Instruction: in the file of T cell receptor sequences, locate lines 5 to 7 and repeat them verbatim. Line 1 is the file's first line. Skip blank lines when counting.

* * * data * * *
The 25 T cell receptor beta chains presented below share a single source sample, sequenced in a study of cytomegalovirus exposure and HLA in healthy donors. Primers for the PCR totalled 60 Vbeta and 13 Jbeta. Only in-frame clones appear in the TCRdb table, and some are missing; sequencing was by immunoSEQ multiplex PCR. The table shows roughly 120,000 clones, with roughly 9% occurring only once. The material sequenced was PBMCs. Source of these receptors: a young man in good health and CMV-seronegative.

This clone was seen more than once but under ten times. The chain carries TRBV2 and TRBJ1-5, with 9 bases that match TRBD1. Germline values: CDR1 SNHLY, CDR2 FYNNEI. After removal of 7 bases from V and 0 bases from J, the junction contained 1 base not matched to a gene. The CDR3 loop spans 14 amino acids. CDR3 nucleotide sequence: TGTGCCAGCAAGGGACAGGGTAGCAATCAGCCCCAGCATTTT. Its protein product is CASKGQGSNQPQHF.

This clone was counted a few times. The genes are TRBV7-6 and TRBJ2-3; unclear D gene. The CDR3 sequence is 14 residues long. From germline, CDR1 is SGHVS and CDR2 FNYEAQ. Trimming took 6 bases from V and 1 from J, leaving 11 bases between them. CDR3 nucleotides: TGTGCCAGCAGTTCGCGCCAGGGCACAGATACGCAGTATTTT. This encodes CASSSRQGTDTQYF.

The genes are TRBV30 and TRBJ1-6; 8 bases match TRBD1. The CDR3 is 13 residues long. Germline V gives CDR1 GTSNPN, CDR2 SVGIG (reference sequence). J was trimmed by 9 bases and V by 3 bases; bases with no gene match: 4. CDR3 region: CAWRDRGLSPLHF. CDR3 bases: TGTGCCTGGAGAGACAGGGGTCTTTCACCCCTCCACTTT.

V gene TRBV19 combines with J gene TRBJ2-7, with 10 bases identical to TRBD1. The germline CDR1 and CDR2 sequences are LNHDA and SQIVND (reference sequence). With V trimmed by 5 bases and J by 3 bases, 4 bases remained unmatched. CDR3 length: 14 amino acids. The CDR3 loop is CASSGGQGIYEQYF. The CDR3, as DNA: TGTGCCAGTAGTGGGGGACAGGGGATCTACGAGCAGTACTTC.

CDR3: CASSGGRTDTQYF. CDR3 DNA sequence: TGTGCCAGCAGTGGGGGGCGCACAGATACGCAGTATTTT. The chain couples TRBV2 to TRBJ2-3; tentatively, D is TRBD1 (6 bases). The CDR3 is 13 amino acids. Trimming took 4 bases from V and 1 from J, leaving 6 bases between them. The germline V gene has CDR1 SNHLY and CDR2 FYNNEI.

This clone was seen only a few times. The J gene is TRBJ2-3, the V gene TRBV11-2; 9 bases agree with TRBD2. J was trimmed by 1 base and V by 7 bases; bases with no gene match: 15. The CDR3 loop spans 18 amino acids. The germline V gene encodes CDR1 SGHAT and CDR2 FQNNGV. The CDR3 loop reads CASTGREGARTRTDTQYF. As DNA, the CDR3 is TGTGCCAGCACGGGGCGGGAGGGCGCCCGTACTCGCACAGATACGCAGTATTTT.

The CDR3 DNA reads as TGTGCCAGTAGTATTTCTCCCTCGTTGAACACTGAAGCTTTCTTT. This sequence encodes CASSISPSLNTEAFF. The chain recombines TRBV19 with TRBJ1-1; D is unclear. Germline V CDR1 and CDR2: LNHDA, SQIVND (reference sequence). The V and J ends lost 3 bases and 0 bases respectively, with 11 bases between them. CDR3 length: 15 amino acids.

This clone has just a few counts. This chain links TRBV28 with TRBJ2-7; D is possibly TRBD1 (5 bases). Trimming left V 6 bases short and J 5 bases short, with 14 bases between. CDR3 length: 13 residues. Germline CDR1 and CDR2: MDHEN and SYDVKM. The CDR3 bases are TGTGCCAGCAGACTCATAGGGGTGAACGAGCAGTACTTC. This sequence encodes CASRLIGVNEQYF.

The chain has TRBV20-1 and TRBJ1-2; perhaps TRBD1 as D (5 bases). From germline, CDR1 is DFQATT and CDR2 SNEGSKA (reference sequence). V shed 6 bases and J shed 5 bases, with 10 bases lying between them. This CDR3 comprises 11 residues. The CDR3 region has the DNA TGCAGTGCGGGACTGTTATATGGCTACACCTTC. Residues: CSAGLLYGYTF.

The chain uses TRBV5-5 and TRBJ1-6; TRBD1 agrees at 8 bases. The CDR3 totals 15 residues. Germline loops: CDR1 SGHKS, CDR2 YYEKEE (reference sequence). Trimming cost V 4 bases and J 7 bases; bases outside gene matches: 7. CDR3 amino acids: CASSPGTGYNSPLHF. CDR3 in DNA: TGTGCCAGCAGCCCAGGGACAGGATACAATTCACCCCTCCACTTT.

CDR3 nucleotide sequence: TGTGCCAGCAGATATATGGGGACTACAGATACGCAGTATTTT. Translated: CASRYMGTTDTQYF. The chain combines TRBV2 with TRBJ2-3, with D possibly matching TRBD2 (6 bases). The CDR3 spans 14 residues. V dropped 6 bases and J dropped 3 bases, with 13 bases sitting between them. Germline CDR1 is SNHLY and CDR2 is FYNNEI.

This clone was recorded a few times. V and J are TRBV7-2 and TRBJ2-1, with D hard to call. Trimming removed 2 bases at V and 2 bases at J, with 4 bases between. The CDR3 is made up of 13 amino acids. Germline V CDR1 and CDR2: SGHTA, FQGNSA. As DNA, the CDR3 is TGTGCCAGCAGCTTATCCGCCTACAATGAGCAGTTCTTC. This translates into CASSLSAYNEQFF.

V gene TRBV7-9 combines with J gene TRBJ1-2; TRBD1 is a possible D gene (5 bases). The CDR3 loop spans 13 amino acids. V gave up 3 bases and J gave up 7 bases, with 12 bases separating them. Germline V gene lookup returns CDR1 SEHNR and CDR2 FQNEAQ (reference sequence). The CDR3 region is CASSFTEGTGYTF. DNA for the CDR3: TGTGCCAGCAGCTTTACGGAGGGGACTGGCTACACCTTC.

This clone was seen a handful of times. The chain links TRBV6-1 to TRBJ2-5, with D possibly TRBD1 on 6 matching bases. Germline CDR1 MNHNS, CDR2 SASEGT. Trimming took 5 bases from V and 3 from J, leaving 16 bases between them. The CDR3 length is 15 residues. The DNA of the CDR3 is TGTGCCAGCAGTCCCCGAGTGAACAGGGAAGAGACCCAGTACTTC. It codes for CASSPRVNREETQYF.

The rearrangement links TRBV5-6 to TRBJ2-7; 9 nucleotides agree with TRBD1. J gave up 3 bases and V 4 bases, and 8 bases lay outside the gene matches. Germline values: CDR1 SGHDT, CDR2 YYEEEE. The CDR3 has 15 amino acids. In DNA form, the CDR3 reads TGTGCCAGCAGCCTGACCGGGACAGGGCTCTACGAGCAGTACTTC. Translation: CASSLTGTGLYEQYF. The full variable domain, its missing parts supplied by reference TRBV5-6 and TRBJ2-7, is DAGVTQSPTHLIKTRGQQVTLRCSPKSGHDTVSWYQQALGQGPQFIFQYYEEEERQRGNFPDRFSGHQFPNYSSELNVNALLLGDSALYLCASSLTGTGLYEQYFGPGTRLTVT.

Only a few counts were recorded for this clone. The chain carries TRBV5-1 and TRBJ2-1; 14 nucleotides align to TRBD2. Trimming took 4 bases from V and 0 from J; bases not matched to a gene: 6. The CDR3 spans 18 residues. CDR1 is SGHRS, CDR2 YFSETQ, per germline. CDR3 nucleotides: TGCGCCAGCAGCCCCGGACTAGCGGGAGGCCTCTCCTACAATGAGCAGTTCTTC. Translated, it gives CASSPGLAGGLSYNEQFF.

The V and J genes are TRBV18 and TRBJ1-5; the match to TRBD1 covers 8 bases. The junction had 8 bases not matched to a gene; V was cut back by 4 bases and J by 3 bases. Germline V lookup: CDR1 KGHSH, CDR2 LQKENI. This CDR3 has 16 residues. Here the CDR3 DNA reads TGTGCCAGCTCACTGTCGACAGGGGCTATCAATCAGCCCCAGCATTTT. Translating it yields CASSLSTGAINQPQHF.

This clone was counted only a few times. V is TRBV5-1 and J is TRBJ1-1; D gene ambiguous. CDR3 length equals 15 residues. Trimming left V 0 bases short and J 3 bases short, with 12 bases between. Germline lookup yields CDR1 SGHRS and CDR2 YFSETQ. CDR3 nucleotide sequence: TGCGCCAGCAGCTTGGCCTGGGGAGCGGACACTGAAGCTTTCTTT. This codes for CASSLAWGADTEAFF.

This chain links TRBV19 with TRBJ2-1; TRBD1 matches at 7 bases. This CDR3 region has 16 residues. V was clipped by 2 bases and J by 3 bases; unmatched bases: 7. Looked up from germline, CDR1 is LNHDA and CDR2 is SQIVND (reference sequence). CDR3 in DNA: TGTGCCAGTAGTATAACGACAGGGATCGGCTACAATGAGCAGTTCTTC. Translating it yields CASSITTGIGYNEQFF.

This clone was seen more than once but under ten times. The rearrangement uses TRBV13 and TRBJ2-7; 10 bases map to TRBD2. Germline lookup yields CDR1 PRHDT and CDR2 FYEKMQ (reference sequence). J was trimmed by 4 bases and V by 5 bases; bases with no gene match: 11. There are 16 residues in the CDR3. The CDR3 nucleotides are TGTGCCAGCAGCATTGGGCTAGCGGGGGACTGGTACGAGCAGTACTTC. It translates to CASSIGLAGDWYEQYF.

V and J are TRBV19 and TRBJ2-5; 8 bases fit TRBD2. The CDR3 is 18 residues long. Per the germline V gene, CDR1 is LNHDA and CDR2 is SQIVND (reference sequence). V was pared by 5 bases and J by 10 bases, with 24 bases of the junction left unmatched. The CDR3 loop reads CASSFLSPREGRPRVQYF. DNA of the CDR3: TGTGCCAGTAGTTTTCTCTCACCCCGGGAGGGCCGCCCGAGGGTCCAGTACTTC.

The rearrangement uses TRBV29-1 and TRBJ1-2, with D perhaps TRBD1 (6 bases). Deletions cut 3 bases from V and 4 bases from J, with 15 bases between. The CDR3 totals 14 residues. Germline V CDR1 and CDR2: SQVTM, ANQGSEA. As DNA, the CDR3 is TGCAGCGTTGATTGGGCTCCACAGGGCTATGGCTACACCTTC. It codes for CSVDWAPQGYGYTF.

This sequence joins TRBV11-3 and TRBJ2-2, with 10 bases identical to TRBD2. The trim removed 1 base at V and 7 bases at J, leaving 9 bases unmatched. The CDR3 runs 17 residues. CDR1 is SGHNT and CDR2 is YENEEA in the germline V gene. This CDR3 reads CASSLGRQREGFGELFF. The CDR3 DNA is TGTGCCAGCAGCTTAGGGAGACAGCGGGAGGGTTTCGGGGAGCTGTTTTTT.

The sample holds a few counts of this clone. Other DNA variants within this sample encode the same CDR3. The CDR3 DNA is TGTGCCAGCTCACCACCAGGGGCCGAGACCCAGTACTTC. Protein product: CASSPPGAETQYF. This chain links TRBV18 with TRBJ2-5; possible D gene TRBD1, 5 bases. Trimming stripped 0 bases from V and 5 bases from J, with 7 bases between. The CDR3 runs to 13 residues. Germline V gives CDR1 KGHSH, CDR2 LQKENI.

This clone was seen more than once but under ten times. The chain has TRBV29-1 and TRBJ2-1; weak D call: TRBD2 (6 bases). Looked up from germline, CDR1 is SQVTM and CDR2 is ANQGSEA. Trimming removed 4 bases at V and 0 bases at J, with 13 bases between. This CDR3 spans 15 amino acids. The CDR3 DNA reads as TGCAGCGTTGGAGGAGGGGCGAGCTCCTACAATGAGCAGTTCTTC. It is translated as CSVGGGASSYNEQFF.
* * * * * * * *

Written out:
V gene TRBV19 combines with J gene TRBJ2-7, with 10 bases identical to TRBD1. The germline CDR1 and CDR2 sequences are LNHDA and SQIVND (reference sequence). With V trimmed by 5 bases and J by 3 bases, 4 bases remained unmatched. CDR3 length: 14 amino acids. The CDR3 loop is CASSGGQGIYEQYF. The CDR3, as DNA: TGTGCCAGTAGTGGGGGACAGGGGATCTACGAGCAGTACTTC.

CDR3: CASSGGRTDTQYF. CDR3 DNA sequence: TGTGCCAGCAGTGGGGGGCGCACAGATACGCAGTATTTT. The chain couples TRBV2 to TRBJ2-3; tentatively, D is TRBD1 (6 bases). The CDR3 is 13 amino acids. Trimming took 4 bases from V and 1 from J, leaving 6 bases between them. The germline V gene has CDR1 SNHLY and CDR2 FYNNEI.

This clone was seen only a few times. The J gene is TRBJ2-3, the V gene TRBV11-2; 9 bases agree with TRBD2. J was trimmed by 1 base and V by 7 bases; bases with no gene match: 15. The CDR3 loop spans 18 amino acids. The germline V gene encodes CDR1 SGHAT and CDR2 FQNNGV. The CDR3 loop reads CASTGREGARTRTDTQYF. As DNA, the CDR3 is TGTGCCAGCACGGGGCGGGAGGGCGCCCGTACTCGCACAGATACGCAGTATTTT.